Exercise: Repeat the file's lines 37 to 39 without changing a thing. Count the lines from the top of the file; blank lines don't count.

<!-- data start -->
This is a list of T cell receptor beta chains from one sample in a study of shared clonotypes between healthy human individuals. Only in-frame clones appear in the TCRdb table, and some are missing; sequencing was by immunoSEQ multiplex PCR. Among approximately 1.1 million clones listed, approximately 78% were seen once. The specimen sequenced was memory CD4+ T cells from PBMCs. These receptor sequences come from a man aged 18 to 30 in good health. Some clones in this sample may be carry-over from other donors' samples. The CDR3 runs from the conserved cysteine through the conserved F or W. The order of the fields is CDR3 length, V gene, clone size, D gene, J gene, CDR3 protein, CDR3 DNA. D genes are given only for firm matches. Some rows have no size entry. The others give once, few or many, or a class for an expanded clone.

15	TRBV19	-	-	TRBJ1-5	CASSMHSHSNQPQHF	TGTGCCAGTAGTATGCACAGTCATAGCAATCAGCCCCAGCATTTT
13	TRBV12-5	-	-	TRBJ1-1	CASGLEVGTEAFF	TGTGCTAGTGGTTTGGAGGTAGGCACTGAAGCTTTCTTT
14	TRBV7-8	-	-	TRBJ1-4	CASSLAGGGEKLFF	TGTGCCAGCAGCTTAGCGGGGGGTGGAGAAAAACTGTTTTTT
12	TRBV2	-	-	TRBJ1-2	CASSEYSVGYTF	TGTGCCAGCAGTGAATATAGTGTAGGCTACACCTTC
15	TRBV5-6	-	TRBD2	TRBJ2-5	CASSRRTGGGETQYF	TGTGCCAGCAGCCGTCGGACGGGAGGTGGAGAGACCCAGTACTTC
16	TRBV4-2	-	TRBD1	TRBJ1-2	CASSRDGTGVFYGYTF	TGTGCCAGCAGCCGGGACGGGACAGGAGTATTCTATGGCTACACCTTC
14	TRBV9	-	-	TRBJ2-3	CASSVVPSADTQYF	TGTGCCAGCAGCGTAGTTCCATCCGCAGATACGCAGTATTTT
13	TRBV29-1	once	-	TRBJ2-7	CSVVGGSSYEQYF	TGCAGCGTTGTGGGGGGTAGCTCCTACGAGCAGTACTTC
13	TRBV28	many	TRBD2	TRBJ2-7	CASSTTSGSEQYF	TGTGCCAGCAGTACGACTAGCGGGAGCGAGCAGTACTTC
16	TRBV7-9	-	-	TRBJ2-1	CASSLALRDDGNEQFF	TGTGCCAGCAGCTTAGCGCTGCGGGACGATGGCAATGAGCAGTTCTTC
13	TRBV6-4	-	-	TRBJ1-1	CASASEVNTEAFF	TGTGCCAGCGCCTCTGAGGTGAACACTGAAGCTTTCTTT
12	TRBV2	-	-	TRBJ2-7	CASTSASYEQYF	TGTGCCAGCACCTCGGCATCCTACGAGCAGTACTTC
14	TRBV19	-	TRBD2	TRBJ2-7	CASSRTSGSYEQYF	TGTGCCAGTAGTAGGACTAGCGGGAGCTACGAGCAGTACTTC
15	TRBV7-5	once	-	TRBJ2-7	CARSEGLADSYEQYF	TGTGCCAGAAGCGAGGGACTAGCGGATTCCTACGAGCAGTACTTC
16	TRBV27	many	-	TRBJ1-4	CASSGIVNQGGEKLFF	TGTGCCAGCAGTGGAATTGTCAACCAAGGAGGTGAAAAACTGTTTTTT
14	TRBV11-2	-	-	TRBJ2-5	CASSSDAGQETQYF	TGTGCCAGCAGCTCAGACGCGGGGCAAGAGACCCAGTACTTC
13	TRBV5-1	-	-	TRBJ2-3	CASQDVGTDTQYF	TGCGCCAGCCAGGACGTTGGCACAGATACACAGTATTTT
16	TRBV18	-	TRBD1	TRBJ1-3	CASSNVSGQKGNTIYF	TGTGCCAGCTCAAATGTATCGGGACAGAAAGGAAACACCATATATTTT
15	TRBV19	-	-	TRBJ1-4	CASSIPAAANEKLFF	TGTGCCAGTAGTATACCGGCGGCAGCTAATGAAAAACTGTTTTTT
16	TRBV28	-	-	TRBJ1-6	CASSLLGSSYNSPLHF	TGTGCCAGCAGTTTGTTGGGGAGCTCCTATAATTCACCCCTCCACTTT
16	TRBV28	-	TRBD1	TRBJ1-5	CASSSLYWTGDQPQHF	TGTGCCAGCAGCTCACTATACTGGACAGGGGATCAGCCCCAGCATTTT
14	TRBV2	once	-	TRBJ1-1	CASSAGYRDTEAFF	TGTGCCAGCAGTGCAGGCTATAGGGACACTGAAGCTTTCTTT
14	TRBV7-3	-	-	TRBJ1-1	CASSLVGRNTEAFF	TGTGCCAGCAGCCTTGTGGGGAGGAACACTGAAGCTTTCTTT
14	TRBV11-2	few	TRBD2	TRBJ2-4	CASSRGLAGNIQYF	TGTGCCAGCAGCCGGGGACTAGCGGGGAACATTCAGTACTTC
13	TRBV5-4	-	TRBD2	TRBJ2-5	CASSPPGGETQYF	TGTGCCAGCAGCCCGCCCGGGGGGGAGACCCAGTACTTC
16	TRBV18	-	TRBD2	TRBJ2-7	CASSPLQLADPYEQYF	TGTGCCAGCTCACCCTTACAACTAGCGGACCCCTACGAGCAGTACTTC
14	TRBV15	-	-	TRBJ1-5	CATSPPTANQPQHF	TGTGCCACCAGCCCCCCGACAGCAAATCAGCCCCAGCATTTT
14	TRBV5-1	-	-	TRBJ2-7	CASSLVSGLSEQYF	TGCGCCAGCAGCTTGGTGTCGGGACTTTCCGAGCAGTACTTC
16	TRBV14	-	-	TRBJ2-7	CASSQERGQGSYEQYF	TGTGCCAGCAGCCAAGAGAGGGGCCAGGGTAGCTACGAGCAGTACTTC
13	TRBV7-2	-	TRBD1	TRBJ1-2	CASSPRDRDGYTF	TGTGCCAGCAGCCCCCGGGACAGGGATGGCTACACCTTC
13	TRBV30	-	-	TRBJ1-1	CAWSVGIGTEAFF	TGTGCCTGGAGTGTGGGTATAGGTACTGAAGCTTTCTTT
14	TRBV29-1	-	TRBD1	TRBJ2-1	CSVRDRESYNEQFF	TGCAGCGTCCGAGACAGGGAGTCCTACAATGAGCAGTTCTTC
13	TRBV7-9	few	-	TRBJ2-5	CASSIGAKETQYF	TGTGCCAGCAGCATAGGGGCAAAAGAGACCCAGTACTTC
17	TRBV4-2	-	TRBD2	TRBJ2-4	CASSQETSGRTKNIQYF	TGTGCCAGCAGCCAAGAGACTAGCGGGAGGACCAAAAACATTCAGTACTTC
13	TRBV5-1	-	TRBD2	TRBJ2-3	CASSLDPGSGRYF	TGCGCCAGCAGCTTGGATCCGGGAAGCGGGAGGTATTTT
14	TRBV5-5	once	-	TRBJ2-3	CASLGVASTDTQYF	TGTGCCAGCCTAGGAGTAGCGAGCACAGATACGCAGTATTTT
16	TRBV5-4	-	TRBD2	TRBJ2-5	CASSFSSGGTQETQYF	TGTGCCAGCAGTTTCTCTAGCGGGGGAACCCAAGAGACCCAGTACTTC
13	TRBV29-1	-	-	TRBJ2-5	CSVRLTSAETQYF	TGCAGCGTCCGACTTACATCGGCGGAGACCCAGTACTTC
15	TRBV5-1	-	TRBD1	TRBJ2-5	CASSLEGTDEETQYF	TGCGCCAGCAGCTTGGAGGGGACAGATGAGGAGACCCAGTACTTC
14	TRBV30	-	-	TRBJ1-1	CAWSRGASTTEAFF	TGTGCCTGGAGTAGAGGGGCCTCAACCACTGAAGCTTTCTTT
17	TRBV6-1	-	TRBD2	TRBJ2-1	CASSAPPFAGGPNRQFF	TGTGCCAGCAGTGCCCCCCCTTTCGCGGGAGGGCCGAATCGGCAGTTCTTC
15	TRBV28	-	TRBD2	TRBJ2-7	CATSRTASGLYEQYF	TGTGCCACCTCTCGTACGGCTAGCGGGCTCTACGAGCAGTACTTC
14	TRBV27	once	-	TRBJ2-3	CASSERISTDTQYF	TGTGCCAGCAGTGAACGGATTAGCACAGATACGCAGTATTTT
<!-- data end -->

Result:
14	TRBV5-5	once	-	TRBJ2-3	CASLGVASTDTQYF	TGTGCCAGCCTAGGAGTAGCGAGCACAGATACGCAGTATTTT
16	TRBV5-4	-	TRBD2	TRBJ2-5	CASSFSSGGTQETQYF	TGTGCCAGCAGTTTCTCTAGCGGGGGAACCCAAGAGACCCAGTACTTC
13	TRBV29-1	-	-	TRBJ2-5	CSVRLTSAETQYF	TGCAGCGTCCGACTTACATCGGCGGAGACCCAGTACTTC